A Psychology lecturer from Huddersfield is helping to increase vigilance on terrorism.

Dr Helen Gavin, a worldwide expert on female aggression from the University, is warning of increasing amounts of women turning to suicide bomb attacks.

The academic plans to interview women jailed for violent crimes, including failed female bombers, around the world.

Her work will help her create a psychological profile of female suicide bombers to help forces crack down on the threat.

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In her recent book, Female Aggression, the psychologist writes that suicide bombers’ motives can differ between genders, with women’s attacks more likely motivated by personal reasons, such as revenge of the death of a loved one.

She also believes women are more likely to go unnoticed by surveillance as they “draw less suspicion”.

Dr Gavin said: “Although women are just as susceptible to ideological motivation, men seem to be drawn into suicide terrorism for ‘avenge’ purposes, to avenge the Prophet for example, whereas women tend to need ‘revenge’ because they have lost a loved one, often a husband.”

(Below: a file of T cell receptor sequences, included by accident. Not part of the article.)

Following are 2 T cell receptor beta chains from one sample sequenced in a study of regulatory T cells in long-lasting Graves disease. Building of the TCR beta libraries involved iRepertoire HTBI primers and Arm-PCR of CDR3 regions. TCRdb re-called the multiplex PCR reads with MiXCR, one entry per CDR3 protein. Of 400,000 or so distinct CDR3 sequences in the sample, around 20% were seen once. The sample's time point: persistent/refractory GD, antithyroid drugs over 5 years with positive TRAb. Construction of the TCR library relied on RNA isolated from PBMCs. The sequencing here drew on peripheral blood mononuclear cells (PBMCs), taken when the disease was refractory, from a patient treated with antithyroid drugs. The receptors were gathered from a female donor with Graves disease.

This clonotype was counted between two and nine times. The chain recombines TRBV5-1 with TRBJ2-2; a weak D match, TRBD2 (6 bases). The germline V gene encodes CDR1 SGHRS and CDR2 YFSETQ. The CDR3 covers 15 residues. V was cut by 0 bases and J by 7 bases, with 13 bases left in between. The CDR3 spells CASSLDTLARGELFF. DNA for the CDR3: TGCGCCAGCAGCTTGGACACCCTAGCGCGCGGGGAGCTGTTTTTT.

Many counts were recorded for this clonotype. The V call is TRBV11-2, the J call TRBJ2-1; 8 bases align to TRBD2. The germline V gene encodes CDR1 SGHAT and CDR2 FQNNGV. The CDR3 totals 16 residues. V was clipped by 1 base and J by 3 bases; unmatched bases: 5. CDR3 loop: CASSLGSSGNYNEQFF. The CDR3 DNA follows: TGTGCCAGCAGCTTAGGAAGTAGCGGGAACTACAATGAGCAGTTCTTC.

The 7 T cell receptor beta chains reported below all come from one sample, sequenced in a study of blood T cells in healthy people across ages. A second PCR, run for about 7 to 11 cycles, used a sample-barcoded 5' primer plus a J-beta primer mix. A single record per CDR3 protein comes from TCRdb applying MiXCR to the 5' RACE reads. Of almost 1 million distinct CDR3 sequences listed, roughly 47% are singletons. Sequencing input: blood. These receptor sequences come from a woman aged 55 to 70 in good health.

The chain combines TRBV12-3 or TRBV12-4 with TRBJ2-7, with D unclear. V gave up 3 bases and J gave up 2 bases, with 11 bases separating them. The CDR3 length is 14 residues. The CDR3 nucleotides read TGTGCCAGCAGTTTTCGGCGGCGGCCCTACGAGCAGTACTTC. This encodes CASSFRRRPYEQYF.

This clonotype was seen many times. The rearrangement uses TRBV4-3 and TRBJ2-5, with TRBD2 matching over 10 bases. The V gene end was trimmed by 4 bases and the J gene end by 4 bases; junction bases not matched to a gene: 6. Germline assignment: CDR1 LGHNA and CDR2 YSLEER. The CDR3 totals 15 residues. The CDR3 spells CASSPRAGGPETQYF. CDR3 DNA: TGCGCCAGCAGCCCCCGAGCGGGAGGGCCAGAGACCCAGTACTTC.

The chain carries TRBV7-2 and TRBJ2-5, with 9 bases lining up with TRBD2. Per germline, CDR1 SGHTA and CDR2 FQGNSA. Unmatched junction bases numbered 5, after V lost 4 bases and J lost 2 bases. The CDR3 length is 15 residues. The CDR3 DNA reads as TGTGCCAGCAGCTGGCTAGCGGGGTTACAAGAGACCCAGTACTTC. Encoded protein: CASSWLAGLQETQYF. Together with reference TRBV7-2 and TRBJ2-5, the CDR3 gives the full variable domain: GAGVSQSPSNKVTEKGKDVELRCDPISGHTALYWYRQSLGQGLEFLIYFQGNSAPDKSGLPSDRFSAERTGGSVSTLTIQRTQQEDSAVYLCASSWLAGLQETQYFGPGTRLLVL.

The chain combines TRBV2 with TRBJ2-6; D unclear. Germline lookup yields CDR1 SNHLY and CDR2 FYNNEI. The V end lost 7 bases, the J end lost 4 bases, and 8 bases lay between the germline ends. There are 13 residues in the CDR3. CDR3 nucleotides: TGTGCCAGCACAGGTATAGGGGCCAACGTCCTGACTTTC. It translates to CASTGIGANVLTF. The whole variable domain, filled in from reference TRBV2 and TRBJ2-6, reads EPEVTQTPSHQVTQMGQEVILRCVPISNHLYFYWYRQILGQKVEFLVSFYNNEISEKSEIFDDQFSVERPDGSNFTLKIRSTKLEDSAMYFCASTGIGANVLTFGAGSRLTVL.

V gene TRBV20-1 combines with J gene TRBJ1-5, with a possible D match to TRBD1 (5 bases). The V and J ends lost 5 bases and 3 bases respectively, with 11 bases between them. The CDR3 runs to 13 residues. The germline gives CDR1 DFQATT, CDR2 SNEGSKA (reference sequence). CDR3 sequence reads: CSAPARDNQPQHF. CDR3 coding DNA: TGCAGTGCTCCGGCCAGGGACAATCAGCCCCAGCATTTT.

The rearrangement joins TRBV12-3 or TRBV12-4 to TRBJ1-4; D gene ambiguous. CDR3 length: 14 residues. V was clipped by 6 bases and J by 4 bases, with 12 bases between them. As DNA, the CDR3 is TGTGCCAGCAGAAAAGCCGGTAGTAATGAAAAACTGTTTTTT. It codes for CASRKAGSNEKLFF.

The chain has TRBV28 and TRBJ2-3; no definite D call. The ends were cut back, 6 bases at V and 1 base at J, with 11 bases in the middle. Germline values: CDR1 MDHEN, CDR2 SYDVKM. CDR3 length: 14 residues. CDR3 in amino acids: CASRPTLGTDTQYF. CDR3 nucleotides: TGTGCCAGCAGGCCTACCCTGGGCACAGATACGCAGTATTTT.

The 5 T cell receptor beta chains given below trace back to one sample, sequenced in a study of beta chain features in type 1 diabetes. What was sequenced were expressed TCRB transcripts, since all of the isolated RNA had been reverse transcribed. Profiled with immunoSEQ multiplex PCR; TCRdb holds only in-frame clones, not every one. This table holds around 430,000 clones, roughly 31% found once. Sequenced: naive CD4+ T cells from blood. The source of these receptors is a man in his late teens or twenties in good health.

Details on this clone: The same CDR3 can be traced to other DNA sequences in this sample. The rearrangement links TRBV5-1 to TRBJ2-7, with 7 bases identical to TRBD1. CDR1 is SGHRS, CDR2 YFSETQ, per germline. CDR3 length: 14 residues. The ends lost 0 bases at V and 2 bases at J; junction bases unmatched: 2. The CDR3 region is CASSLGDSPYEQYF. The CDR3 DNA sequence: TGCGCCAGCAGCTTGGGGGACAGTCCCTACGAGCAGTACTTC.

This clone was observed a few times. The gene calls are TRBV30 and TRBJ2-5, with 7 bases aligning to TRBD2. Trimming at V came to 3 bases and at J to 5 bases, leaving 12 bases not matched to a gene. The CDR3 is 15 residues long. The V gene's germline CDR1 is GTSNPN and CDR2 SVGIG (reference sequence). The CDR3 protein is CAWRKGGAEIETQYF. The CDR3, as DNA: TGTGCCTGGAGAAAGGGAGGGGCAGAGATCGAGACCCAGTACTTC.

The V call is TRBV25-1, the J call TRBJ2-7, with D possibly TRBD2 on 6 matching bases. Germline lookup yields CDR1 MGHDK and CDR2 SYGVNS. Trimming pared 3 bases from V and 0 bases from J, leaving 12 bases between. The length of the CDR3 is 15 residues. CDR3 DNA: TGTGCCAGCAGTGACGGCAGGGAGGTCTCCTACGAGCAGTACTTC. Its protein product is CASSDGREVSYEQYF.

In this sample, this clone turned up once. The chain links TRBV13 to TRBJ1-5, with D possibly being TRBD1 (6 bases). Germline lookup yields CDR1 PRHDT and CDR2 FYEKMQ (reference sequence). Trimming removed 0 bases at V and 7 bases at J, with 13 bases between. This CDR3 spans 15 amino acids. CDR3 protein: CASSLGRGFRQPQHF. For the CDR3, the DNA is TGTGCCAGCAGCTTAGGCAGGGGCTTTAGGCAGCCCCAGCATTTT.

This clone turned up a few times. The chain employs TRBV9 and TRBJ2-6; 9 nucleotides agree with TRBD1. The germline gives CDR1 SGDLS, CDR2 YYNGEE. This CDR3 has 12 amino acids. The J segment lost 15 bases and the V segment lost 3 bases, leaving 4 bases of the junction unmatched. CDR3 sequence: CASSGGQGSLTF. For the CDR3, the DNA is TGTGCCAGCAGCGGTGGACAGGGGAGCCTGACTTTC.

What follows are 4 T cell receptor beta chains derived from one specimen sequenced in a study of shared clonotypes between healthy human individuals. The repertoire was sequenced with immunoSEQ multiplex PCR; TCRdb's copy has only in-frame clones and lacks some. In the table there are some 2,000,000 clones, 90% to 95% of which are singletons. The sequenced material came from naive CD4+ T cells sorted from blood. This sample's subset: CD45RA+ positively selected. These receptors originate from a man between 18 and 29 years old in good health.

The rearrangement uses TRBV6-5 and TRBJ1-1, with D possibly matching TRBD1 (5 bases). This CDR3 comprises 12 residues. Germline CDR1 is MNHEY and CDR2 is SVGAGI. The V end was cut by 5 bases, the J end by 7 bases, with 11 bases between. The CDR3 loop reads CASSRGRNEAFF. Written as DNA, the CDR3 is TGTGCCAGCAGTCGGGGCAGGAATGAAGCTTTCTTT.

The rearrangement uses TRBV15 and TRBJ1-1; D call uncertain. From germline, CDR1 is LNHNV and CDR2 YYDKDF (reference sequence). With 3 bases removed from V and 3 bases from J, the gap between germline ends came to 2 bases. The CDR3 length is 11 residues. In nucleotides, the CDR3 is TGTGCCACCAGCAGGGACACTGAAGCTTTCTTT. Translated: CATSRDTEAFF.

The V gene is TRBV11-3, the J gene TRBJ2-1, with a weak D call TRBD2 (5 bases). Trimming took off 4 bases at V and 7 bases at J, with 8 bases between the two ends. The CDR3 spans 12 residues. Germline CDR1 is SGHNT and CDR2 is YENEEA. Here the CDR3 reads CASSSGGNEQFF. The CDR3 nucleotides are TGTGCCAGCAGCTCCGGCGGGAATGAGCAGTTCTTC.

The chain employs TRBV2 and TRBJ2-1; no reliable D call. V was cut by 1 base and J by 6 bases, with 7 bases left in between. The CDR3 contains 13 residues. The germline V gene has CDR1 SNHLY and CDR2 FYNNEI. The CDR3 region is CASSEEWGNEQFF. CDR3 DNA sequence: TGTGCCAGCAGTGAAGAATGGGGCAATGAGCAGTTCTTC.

Knowledge gained from Dr Gavin’s study could also help British security discriminate reasons for young girls fleeing to Syria.

Samantha Lewthwaite, widow of July 7 bomber Jermaine Lindsay

Alongside colleagues Dr Maria Ioannou and Dr Laura Hammond, Dr Gavin will now seek funding for the project.

The wife of Huddersfield suicide bomber Germaine Lindsay, Samantha Lewthwaite, has previously thought to have been training female suicide bombers in Syria.

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Lindsay, raised in Dalton, killed 26 people on the London Underground in the 2005 7/7 bombings.

Last year, Dewsbury youngsters Talha Asmal and Hassan Munshi fled to Turkey. Talha was later revealed to have committed a suicide attack, making him Britain’s youngest suicide bomber.

In March, Huddersfield was left reeling after former Honley High School pupil Mohammed Rizwan Awan was named as the bomber who killed 30 people in Iraq, an attack which was claimed by ISIS.